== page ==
If you buy a product that includes a recall notification letter, then fill it out and send it in. They will inform you if the item is ever recalled.

Be safe, and spread the word! So many dangerous products are still out there...

Sunday, August 5, 2012

Tub Time!

Fisher Price Whale of a Tub

  • Baby skin is very delicate. Everything you use during bath time should be fragrance, dyes, and alcohol free. 
  • If your baby hates baths, don’t force them unless you need to. They don’t get that dirty, sponge bathe them until they feel comfortable in the water. You can also try taking them in the bath or shower with you. 
  • Newborn babies should be sponge bathed until their umbilical card falls off. 
  • Keep the bathing room warm. At least half of baby’s body is going to be out of the water at any given point 
  • Wash baby’s head last. If baby’s head is cold, then the rest of them will get cold too.


  • Never, ever leave baby alone near or in water. A baby or toddler can drown in less than ONE INCH of water. 
  • Never fill a tub higher than baby’s waist, and even that’s high. 
  • Put everything you need right next to the tub before starting bath time. If you realize you forgot something, go without or take baby out of the tub and with you to retrieve it. 
  • Empty the tub immediately after you are done with it. Once baby is mobile, or has an older sibling, that left over water becomes a death trap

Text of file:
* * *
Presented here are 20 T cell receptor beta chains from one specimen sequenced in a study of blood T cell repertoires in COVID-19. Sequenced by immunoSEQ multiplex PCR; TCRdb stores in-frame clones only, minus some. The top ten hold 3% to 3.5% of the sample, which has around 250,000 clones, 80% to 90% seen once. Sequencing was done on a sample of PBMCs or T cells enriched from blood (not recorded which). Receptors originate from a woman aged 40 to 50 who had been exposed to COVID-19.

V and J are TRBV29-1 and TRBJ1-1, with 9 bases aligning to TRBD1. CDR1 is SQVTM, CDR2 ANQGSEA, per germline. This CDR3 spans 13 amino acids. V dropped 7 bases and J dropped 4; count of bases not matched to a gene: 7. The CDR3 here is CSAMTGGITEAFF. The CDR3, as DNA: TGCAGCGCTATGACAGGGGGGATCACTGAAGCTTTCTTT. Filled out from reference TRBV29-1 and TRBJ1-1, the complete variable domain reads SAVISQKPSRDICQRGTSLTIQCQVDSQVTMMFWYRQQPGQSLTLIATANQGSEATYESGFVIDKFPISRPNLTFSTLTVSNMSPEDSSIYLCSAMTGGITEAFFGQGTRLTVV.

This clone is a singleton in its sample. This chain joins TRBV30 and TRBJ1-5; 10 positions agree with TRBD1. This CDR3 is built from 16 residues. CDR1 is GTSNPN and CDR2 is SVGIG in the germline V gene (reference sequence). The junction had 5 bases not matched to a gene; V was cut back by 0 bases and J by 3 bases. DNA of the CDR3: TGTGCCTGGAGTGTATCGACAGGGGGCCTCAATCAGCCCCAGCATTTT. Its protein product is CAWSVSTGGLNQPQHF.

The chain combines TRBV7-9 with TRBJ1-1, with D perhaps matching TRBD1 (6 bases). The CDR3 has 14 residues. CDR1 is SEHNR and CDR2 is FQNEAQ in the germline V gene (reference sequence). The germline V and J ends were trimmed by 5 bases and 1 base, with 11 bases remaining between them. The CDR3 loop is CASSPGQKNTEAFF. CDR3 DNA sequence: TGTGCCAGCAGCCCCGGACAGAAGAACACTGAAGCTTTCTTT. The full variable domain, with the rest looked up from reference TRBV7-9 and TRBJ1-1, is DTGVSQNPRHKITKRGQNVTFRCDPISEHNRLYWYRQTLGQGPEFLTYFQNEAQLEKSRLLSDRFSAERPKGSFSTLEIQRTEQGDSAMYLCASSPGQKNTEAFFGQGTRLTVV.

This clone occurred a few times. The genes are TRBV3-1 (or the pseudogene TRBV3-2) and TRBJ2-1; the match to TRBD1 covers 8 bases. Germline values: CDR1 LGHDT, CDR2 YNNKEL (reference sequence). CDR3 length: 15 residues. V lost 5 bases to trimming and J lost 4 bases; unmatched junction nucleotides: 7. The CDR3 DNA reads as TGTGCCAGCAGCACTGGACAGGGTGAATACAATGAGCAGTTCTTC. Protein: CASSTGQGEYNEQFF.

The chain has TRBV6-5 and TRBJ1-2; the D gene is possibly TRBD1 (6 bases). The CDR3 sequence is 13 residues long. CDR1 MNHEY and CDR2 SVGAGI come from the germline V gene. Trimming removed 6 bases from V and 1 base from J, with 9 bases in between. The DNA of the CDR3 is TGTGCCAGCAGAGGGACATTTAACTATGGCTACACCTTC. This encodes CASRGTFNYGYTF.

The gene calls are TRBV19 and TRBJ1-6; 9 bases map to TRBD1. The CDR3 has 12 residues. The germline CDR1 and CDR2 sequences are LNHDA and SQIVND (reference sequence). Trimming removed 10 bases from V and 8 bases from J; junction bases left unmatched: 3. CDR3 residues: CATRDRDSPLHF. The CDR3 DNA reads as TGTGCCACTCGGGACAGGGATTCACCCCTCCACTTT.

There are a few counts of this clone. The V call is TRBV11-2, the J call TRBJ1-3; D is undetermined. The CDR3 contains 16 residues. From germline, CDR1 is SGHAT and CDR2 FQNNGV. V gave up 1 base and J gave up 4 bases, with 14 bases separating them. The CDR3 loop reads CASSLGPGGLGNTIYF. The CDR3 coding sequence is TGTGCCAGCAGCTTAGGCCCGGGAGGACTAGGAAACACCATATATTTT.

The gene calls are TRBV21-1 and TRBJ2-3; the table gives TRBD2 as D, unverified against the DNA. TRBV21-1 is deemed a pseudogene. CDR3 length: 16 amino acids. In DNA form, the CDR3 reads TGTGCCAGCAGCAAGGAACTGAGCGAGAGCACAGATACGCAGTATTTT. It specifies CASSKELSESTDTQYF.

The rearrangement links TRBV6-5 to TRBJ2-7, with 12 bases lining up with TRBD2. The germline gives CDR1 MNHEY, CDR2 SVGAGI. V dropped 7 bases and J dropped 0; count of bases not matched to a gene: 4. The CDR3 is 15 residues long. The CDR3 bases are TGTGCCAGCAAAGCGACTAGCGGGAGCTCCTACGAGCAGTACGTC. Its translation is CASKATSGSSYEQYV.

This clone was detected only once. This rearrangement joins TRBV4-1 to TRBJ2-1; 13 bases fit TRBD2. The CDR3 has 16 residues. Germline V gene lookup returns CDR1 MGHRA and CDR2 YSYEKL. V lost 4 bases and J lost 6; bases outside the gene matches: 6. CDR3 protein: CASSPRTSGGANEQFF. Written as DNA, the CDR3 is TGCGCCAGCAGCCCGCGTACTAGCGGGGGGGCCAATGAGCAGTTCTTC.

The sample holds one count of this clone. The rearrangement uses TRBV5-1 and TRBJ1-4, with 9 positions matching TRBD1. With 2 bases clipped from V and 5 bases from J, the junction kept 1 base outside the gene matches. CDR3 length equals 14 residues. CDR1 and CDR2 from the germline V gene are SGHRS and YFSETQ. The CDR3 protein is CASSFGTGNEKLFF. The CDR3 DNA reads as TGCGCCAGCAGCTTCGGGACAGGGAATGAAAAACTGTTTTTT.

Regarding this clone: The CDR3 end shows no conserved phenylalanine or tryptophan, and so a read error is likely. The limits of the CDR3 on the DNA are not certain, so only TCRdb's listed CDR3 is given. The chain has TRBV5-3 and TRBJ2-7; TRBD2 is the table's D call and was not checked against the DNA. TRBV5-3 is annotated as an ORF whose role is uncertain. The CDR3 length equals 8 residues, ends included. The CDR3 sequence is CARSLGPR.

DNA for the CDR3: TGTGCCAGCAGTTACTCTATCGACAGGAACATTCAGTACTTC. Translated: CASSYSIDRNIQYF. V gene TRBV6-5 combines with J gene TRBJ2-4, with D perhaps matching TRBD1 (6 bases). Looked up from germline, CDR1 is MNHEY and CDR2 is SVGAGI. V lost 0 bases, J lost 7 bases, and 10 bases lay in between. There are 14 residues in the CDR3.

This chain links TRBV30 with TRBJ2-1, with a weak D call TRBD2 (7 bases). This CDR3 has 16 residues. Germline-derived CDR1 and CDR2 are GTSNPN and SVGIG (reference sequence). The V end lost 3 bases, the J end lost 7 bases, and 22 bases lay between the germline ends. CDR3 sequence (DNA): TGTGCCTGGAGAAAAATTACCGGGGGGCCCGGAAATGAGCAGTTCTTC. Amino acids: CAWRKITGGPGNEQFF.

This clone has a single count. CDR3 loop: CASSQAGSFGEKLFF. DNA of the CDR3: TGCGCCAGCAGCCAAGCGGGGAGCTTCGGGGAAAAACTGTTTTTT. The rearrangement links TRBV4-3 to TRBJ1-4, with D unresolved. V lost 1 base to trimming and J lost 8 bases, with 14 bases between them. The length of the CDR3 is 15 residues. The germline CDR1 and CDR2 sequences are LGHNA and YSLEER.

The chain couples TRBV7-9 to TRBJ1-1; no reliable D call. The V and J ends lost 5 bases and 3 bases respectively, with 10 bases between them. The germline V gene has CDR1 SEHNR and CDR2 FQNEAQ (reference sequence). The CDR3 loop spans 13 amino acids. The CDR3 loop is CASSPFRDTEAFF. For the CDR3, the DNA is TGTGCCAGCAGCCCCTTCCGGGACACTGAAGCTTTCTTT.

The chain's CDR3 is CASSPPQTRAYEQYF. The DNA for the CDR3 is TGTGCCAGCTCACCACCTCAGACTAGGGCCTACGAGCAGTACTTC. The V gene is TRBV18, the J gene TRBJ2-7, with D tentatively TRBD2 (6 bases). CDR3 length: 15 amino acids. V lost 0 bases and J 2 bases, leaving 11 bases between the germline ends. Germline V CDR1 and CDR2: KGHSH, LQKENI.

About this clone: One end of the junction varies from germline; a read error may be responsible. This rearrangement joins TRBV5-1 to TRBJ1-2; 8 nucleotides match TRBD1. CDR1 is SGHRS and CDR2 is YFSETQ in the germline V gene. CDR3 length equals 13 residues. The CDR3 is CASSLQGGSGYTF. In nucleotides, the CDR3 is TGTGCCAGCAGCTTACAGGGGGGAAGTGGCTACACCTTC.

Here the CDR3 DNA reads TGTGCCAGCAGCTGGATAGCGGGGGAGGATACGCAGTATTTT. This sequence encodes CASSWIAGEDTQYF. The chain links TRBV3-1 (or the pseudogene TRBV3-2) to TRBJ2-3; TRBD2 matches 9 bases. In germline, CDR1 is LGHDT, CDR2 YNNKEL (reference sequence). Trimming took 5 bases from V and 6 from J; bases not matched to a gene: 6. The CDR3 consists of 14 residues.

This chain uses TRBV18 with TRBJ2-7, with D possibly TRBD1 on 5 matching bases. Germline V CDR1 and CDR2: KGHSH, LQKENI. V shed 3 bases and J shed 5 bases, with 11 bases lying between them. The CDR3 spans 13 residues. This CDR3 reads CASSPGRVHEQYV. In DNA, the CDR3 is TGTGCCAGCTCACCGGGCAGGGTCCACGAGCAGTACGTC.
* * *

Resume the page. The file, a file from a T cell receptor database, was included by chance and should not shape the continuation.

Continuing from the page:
• Adjust your water heater so that the hottest it can go is no more than 100-120°F. Any hotter can scald baby. Keep it at this preset until your child is a teenager. Children can turn the faucet easily. 
  • The water temperature should be about body temperature. Stick your arm in (your forearm is best for testing temperatures), if the water feels hot on your skin, than it is too hot for baby. If it feels cold on your skin, then it is too cold for baby. You should hardly be able to tell there is water on you, or it could be just slightly warm.
  • A tub thermometer is worthless, your arm is fine. You should not rely on them, always check the water before putting baby in.
Baby Tubs:
  • You don’t necessarily need a baby tub. It is easy to do without, but some people find bathing babies hard or nerve-racking. 
  • For newborns you can lay baby on a fluffy towel on the counter to sponge bathe them until their umbilical cord falls off 
  • 0-6mo: My mom used to lay us in the regular tub and fill it with a little water to about our ears. This gave us room to kick and splash and turn our heads to lap a little water. 
  • 6-12mo: Many people are fond of kitchen sink baths. I really like these once baby can sit up unassisted. I put a bath sponge or washcloth underneath baby to keep them from sliding around, and turn the faucet away so they can’t bump their heads. You do have to remember to clean out the sink before to remove food particles. 
  • I happen to like baby tubs because I hate bending over the big tub. It strains your back and hurts your knees. I put the tub on the bathroom or kitchen counter to wash baby. 
  • I do not like the tubs with slings for infants, but some people swear by them. In my experience they loosen, and baby’s back is hitting the hump in the middle. Plus, baby is cold because s/he is suspended out of the water. Not to mention that tub slings get mildewy.
Tubs I Like: